At Nike’s annual meeting held at its headquarters in Beaverton, OR, John Donahoe, president and CEO, said the company continues to see “structural tailwinds,” including the consumer’s movement toward health and wellness and digital, helping to empower Nike’s Consumer Direct Acceleration (CDA) strategy.
Nike officials also discussed success in innovation, China’s recovery and supply chain disruption.
Nike first announced in June 2020 that it had started its CDA phase as an addition to its Consumer Direct Offense alignment announced in 2017. With this strategy, Nike is ramping up its investments in e-commerce and technology and simplifying its “consumer construct” to better address opportunities across its men’s, women’s and kids’ businesses. It also intends to open 200 smaller, digitally-enabled “mono-brand” stores in North America, Europe, the Middle East, and Africa.
“Our operational transformation is giving us the agility we need to serve consumers more directly as we create a digital-led marketplace of the future,” said Donahoe. “And over the past couple of years, as we’ve repeatedly said in our quarterly calls and other settings, we’ve accelerated our digital transformation to capture higher engagement with consumers and market share. And we’ve seen this in our fiscal 2022 results. Our capabilities and efficiencies allow us to move at the speed of the consumer and to drive continued competitive separation in the market.”
Donahoe noted that the company’s performance in its fiscal year, ended May 31, 2022, was led by double-digit growth in its digital business. The CEO added, “Even as physical retail returns two years after the start of the pandemic, Nike-owned digital continues to increase market share. These results speak to our core belief in always having a direct connection with the consumer no matter how they interact with our brand. Nike continues to drive growth by fueling rich, meaningful one-to-one consumer experiences at scale.”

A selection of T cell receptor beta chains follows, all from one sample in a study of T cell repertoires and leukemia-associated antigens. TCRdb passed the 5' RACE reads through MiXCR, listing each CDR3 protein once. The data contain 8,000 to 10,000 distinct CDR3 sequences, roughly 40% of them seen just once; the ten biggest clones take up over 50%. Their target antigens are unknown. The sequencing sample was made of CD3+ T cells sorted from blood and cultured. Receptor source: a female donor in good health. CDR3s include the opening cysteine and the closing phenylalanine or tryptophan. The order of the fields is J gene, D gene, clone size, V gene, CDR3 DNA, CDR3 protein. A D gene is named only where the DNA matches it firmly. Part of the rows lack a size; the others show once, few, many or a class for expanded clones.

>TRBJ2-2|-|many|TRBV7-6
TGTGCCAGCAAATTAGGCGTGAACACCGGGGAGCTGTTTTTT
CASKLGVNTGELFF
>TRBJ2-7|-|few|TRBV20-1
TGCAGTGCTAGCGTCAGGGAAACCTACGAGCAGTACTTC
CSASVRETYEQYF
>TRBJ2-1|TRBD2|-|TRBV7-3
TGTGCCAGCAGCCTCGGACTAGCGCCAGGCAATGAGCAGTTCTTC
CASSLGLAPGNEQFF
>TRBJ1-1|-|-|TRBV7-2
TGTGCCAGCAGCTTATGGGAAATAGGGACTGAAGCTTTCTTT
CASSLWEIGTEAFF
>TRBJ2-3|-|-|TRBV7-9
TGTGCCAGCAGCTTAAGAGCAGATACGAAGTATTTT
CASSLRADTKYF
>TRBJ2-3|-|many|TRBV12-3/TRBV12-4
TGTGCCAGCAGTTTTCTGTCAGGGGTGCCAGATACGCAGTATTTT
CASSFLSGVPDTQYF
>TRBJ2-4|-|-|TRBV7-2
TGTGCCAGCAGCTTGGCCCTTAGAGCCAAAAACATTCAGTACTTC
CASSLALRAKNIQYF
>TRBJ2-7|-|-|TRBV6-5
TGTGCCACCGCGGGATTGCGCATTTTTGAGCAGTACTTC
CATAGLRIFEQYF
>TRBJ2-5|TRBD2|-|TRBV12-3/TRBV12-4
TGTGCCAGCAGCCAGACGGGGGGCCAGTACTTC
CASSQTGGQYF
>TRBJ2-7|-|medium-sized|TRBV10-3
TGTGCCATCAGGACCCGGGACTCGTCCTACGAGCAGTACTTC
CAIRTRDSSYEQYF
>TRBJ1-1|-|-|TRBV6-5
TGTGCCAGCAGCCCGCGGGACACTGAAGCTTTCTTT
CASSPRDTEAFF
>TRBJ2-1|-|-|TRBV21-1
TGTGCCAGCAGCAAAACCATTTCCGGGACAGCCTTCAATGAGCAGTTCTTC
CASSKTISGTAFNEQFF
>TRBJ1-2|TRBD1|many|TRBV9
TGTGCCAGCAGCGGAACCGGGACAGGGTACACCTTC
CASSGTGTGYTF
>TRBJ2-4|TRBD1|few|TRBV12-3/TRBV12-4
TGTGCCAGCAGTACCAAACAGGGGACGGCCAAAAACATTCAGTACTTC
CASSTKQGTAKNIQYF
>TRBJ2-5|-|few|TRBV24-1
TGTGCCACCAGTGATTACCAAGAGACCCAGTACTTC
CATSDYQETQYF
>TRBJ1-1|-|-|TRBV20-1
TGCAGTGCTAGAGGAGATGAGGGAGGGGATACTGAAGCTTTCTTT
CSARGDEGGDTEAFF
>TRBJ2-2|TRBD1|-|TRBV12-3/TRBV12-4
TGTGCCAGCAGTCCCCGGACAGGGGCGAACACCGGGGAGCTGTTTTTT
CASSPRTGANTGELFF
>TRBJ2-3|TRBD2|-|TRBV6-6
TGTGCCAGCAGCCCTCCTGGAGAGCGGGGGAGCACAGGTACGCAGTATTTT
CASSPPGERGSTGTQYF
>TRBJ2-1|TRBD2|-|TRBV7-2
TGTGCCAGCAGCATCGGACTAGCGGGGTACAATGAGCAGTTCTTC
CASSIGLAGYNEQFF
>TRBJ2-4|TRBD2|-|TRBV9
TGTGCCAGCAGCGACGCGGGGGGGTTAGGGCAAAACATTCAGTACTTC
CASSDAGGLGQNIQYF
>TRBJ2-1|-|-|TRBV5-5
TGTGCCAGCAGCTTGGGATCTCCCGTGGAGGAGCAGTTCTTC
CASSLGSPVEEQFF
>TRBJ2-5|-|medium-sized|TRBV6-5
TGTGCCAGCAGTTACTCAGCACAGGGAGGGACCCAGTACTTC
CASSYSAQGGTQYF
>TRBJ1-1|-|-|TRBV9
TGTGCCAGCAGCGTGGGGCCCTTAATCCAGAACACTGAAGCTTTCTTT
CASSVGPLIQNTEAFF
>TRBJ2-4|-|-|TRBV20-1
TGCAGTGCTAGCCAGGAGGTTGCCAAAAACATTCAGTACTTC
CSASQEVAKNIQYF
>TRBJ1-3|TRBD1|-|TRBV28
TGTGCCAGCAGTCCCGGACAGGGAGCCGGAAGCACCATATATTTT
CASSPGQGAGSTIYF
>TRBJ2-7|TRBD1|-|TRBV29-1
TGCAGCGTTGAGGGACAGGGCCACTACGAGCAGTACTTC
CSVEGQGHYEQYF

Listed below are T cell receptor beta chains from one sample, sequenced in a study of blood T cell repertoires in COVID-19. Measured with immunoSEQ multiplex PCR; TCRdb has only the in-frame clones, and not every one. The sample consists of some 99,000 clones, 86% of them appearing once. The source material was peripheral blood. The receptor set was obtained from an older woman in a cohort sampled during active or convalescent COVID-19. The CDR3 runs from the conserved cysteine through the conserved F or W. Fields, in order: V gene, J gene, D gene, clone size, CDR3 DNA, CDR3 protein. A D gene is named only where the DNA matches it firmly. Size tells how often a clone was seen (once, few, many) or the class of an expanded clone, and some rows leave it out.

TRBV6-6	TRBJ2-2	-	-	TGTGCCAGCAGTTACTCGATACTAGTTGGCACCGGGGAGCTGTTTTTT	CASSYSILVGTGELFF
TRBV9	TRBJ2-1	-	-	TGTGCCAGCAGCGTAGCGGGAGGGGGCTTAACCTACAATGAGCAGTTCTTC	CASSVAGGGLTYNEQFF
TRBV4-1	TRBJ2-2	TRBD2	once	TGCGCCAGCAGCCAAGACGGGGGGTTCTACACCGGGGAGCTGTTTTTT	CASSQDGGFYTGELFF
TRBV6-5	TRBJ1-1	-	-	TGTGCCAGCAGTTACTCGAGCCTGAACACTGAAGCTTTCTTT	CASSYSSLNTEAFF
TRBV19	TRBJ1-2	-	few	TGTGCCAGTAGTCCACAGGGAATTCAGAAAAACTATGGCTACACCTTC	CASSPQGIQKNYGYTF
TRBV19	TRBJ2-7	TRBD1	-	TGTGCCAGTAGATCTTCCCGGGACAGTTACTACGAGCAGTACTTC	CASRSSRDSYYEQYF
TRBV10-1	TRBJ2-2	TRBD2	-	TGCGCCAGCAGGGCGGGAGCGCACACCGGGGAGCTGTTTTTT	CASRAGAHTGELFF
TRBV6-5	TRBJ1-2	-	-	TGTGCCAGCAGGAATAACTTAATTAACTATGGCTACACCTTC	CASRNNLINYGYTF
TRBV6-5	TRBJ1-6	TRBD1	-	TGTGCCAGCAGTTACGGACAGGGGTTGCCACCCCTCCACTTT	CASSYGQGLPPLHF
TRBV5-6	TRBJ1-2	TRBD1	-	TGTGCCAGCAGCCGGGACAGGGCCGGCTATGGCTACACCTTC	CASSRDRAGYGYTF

Donahoe, who succeeded Mark Parker as CEO and president in January 2020, noted that Nike’s app ecosystem over fiscal 2022 grew an “even greater share” of its total digital demand with the shift led by Nike’s ability to deliver personalized shopping experiences. He stated, “We do not take lightly the choice made by consumers to put us in the most prized real estate today—the home screen of their phone. No other athletic or sportswear brand occupies that space globally like Nike. And it remains one of our biggest competitive advantages.”
One key element in building a seamless consumer experience across physical retail is investments in online to offline services, or “O to O,” such as buy-online, pick-up, in-store. He said, “Today, 100 percent of our North American retail stores offer at least one element of O to O. And in addition to our physical retail, we continue to innovate and co-design partner experiences to better know and serve consumers. We started this journey through connected inventory, and we’re increasingly serving our consumers as Nike members, even when shopping through our retail partners. This is an exciting step in our journey within our marketplace strategy because it continues to prove how powerful it is when brands and retailers work together.”
Matt Friend, CFO at Nike, added that the CDA strategy also supports “healthy profitable growth” for Nike. Over the last two fiscal years, Nike’s gross margins have expanded by over 260 basis points to 46 percent, led by digital growth doubling to represent 24 percent of Nike Brand revenue, up from a 10 percent share in fiscal 2019. Friend added, “One of Nike’s longstanding competitive advantages is our deep relationships with our consumers. And we know that our customer wants to connect directly with Nike. We’re excited for what’s ahead as we leverage technology throughout our value chain to enable us to be present and expand everywhere that consumers live in play.”
Innovation Remains Nike’s Biggest Differential
Despite Nike’s sizeable investments in digital, Donahoe said innovation remains Nike’s “greatest competitive advantage.”
He added, “We’re one of the few companies in the world with the ability and the resources to consistently and deeply rethink our product lines with trend-setting designs that deliver both performance and sustainability.”
Examples of innovation success include several women’s programs, including its Dri-Fit polyester microfiber made from Infinalon supporting its yoga business, the Dri-Fit ADV Swoosh Support sports bra and Spark Flyknit footwear upper technology.